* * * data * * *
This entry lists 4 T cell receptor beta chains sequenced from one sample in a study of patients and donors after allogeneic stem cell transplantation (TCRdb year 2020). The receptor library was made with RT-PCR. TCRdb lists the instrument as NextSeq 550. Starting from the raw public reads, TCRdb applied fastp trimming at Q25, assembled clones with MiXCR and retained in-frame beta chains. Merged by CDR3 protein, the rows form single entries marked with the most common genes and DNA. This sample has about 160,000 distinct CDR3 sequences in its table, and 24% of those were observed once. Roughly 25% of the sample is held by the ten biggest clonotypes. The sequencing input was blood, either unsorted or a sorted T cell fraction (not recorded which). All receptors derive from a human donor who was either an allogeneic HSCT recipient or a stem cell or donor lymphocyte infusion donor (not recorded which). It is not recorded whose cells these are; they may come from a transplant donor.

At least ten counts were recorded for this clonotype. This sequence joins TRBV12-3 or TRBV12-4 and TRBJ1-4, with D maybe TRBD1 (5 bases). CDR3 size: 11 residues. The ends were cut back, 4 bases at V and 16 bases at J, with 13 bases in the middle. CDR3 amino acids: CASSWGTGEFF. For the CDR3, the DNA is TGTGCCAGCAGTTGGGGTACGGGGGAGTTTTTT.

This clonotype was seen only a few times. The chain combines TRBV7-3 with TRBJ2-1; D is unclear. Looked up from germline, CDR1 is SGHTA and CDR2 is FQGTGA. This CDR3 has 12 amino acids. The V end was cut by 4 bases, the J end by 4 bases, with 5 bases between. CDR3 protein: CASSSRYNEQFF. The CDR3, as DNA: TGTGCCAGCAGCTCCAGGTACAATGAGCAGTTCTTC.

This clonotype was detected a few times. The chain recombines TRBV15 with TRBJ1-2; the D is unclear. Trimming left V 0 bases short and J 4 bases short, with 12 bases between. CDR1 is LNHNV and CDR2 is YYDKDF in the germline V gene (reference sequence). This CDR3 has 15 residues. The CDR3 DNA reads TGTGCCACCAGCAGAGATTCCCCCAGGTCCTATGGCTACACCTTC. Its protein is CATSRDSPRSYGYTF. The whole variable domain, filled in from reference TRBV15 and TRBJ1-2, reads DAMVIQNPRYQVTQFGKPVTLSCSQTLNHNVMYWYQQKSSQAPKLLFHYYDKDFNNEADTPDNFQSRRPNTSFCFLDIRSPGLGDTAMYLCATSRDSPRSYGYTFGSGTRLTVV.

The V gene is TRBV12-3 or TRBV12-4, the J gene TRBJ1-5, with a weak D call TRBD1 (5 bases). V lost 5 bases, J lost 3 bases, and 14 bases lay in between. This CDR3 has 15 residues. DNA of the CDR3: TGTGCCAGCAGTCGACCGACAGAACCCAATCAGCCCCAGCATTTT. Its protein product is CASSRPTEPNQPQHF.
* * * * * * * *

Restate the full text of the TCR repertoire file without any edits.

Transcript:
This entry lists 4 T cell receptor beta chains sequenced from one sample in a study of patients and donors after allogeneic stem cell transplantation (TCRdb year 2020). The receptor library was made with RT-PCR. TCRdb lists the instrument as NextSeq 550. Starting from the raw public reads, TCRdb applied fastp trimming at Q25, assembled clones with MiXCR and retained in-frame beta chains. Merged by CDR3 protein, the rows form single entries marked with the most common genes and DNA. This sample has about 160,000 distinct CDR3 sequences in its table, and 24% of those were observed once. Roughly 25% of the sample is held by the ten biggest clonotypes. The sequencing input was blood, either unsorted or a sorted T cell fraction (not recorded which). All receptors derive from a human donor who was either an allogeneic HSCT recipient or a stem cell or donor lymphocyte infusion donor (not recorded which). It is not recorded whose cells these are; they may come from a transplant donor.

At least ten counts were recorded for this clonotype. This sequence joins TRBV12-3 or TRBV12-4 and TRBJ1-4, with D maybe TRBD1 (5 bases). CDR3 size: 11 residues. The ends were cut back, 4 bases at V and 16 bases at J, with 13 bases in the middle. CDR3 amino acids: CASSWGTGEFF. For the CDR3, the DNA is TGTGCCAGCAGTTGGGGTACGGGGGAGTTTTTT.

This clonotype was seen only a few times. The chain combines TRBV7-3 with TRBJ2-1; D is unclear. Looked up from germline, CDR1 is SGHTA and CDR2 is FQGTGA. This CDR3 has 12 amino acids. The V end was cut by 4 bases, the J end by 4 bases, with 5 bases between. CDR3 protein: CASSSRYNEQFF. The CDR3, as DNA: TGTGCCAGCAGCTCCAGGTACAATGAGCAGTTCTTC.

This clonotype was detected a few times. The chain recombines TRBV15 with TRBJ1-2; the D is unclear. Trimming left V 0 bases short and J 4 bases short, with 12 bases between. CDR1 is LNHNV and CDR2 is YYDKDF in the germline V gene (reference sequence). This CDR3 has 15 residues. The CDR3 DNA reads TGTGCCACCAGCAGAGATTCCCCCAGGTCCTATGGCTACACCTTC. Its protein is CATSRDSPRSYGYTF. The whole variable domain, filled in from reference TRBV15 and TRBJ1-2, reads DAMVIQNPRYQVTQFGKPVTLSCSQTLNHNVMYWYQQKSSQAPKLLFHYYDKDFNNEADTPDNFQSRRPNTSFCFLDIRSPGLGDTAMYLCATSRDSPRSYGYTFGSGTRLTVV.

The V gene is TRBV12-3 or TRBV12-4, the J gene TRBJ1-5, with a weak D call TRBD1 (5 bases). V lost 5 bases, J lost 3 bases, and 14 bases lay in between. This CDR3 has 15 residues. DNA of the CDR3: TGTGCCAGCAGTCGACCGACAGAACCCAATCAGCCCCAGCATTTT. Its protein product is CASSRPTEPNQPQHF.